There are three main ways to avoid and manage breathing and skin problems at work. The first is to recognize and minimise the risk. The second is to take preventive measures such as wearing protective clothing and using masks. Finally, workers who believe they may have the symptoms of a problem should see a doctor immediately.

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[Add a Comment]
I work in a nursing home.About 10 to 15 residents are smokers, they constantly turn off vent and leave the door open. Im afraid to complain about it.Some of the staff smoke and have no sympathy for those who dont What can I do. Could there be a visit to the home to assess the problem. Who would I call, and can it be confidential.
Weedan - 3-May-19 @ 6:11 PM
Rene - Your Question:
Our work has sent a threatening letter to the nigh shift hygiene team that they must see the nurse for a health check up, no one is refusing to go but they have asked if the nurse could come in early on night shift and they would start early to see her this used to happen when it was our other nurse but she has now left and the new nurse won't do this. It is not a different doctors practise it's the same one as our last nurse works for. We Are expected to go in during the day on a Monday or Tuesday between 8:30-16:00. Our shift does not finish until 06:00. Some of us work Sunday to Thursday and its difficult to get up during the day to see to our appointments because it's not during working hours and transport is costing us extra. Is there anything we can do or do we need to get a warning for not attending

Our Response:
Can your employer liaise with the doctor's practice or consider using a different practice completely? How much have they tried to resolve your problem? Is there any chance of some time off in lieu to catch up on any lost sleep/time? Is this a regular occurrence? If it's only every few years then it's reasonable to expect you to attend. If it's on a more frequent basis, you might want to call ACAS to find out whether they know of any other options you could consider.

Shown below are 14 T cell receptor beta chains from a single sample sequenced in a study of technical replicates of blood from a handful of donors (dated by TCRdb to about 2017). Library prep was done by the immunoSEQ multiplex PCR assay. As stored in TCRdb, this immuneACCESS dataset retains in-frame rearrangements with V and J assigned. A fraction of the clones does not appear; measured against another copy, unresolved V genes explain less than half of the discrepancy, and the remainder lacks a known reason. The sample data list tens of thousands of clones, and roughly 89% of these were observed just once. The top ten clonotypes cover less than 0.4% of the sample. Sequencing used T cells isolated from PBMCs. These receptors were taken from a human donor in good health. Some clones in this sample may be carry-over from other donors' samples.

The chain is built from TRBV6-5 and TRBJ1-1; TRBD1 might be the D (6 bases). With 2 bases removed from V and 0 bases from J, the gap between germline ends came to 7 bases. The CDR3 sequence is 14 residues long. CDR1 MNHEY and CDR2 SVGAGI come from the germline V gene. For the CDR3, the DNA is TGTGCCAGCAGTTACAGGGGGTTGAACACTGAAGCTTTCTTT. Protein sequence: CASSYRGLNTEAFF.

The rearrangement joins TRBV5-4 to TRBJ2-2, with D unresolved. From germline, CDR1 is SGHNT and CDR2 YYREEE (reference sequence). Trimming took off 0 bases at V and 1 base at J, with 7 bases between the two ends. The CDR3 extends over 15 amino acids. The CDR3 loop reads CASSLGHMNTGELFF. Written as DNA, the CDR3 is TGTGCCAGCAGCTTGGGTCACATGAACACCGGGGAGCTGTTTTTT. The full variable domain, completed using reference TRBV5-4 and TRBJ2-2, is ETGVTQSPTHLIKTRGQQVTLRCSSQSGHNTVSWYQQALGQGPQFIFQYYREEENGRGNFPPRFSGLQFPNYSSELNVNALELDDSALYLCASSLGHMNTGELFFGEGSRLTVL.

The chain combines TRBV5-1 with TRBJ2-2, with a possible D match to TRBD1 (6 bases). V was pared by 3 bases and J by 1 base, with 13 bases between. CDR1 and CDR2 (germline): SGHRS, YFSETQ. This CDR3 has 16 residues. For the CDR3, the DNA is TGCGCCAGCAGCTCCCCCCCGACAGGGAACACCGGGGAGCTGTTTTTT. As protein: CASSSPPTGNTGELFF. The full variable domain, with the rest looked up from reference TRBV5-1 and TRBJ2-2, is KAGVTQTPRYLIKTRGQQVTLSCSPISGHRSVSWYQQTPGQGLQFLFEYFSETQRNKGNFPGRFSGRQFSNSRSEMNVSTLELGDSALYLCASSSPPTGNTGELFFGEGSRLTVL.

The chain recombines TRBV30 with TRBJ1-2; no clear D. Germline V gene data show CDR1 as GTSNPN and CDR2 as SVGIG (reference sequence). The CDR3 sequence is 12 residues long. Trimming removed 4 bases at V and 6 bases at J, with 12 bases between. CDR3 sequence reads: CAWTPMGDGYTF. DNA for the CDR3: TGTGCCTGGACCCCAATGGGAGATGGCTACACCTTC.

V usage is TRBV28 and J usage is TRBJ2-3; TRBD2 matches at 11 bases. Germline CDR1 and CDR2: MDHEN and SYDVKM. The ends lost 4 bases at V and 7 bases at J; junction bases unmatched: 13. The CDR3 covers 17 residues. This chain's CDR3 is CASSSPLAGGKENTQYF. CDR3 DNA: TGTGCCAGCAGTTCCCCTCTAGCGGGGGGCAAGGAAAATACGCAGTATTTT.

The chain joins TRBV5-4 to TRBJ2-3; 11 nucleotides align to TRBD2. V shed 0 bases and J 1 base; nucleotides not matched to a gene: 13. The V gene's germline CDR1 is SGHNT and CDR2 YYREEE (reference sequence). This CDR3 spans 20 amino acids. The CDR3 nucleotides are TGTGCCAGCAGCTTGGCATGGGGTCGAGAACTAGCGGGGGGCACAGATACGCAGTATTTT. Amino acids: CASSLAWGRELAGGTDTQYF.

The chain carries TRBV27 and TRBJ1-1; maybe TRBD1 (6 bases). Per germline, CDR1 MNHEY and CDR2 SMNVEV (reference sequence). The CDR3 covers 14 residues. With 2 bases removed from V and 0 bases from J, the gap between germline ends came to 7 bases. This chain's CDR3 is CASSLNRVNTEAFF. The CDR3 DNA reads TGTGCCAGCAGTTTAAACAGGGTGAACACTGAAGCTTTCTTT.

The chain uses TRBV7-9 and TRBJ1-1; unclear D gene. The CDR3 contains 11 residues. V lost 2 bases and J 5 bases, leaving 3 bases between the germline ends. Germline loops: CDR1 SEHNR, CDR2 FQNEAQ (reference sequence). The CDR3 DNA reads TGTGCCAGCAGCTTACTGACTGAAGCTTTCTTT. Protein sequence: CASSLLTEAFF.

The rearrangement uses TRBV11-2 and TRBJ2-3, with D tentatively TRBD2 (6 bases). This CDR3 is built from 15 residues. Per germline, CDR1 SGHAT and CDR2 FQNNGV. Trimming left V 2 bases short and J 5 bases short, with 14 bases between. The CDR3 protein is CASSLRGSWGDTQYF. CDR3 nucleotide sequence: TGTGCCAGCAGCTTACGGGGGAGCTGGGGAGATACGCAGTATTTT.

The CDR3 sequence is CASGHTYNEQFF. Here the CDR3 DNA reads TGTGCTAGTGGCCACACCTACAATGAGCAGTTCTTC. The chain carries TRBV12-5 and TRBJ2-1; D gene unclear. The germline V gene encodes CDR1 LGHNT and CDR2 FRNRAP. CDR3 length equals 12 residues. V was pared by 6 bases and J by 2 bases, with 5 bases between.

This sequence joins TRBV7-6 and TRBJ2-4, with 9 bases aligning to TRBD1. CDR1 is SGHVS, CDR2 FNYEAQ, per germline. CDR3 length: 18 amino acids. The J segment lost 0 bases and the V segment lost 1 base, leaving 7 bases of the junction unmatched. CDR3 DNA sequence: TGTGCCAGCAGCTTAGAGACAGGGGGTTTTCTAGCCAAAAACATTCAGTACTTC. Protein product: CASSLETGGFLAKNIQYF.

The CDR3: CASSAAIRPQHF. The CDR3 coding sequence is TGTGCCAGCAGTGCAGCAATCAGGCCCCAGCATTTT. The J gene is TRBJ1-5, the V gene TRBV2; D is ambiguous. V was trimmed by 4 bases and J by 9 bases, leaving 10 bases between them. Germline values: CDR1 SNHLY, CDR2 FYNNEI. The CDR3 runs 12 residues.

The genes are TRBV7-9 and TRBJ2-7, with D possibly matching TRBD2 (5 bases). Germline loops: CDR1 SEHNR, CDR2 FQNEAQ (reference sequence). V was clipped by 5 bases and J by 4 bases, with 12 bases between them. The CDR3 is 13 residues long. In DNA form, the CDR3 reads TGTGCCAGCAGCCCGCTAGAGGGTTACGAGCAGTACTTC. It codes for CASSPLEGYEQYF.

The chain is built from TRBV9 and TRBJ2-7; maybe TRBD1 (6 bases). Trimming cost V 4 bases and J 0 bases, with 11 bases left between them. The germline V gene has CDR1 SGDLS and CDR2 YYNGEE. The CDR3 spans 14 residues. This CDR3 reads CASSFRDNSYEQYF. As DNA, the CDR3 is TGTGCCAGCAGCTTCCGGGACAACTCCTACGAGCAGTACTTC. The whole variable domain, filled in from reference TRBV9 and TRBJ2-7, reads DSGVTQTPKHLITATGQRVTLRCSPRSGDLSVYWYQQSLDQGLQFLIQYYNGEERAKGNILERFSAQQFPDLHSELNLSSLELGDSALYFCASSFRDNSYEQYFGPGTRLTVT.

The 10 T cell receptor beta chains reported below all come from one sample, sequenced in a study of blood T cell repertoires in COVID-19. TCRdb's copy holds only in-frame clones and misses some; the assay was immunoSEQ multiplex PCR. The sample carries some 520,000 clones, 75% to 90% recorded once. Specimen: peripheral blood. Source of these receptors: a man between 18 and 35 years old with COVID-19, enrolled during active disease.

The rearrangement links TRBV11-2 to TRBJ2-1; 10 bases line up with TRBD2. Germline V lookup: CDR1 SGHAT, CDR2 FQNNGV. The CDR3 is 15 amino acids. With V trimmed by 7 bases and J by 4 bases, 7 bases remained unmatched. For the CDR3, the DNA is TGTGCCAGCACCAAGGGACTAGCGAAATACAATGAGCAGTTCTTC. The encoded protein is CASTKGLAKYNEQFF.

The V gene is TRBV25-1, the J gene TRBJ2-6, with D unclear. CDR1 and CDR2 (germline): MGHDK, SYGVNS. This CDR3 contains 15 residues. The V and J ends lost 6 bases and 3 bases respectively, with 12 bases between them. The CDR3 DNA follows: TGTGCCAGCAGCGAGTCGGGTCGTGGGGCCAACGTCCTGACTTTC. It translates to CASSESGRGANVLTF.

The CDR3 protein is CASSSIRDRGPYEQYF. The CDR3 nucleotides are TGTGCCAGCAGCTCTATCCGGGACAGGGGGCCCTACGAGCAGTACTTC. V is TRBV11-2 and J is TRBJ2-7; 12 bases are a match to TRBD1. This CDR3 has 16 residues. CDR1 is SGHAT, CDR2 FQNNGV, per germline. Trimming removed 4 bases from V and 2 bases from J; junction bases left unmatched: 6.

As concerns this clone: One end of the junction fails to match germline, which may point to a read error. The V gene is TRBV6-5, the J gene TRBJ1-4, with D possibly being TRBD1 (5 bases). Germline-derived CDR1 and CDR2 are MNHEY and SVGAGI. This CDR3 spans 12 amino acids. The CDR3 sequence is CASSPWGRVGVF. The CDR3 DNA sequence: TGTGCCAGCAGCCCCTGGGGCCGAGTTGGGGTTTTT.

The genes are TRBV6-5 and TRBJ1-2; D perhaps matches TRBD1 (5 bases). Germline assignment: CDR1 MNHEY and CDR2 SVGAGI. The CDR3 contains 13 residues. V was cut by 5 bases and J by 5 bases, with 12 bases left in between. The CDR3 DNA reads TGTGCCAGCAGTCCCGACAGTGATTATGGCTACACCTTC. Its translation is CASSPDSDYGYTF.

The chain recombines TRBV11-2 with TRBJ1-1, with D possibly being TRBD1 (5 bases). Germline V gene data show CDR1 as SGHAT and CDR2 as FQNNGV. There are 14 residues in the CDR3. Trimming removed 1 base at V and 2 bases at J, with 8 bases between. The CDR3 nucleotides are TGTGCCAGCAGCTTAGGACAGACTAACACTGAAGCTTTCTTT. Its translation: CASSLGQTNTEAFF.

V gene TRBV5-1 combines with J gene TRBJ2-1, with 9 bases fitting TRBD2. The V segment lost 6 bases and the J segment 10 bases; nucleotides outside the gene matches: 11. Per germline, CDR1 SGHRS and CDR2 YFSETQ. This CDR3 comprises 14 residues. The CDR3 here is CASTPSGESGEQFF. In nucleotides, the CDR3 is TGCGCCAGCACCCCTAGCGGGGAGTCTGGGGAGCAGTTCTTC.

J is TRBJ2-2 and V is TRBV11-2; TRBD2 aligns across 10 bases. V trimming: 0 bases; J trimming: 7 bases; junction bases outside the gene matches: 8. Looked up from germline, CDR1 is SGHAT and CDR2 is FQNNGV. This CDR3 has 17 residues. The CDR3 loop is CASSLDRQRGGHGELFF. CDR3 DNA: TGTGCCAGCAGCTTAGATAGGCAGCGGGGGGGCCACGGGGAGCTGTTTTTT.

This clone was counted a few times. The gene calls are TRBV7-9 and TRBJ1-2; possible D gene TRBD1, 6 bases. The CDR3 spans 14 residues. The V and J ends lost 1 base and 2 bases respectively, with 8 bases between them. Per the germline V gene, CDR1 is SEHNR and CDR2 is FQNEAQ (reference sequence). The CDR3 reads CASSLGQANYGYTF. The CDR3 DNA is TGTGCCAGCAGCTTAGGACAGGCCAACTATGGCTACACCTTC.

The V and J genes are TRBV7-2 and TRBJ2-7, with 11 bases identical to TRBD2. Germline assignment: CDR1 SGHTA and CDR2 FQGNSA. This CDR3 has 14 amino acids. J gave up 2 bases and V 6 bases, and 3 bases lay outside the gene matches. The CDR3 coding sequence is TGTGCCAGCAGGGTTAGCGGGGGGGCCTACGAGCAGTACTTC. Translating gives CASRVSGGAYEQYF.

SafeWorkers - 23-Feb-16 @ 2:38 PM
Our work has sent a threatening letter to the nigh shift hygiene team that they must see the nurse for a health check up, no one is refusing to go but they have asked if the nurse could come in early on night shift and they would start early to see her this used to happen when it was our other nurse but she has now left and the new nurse won't do this. It is not a different doctors practise it's the same one as our last nurse works for . We Are expected to go in during the day on a Monday or Tuesday between 8:30-16:00. Our shift does not finish until 06:00. Some of us work Sunday to Thursday and its difficult to get up during the day to see to our appointments because it's not during working hours and transport is costing us extra. Is there anything we can do or do we need to get a warning for not attending
Rene - 22-Feb-16 @ 8:58 PM
I work in an air conditioned office, and the air conditioning has been turned off as some complaining about the cold. The atmosphere is stuffy, dry and unfortunately sets me off coughing which in turn sets me off wheezing, resulting in possible asthma attack. I do have a humidifier, supplied by the company but often feel I ned to open a window and promptly get told to shut. What can I do?
LY - 16-Jan-13 @ 8:05 PM
i have a sever breathing problem but only when i put myself under exertion.what can i do to eleviate this problem
charliecat - 10-Jun-12 @ 7:55 PM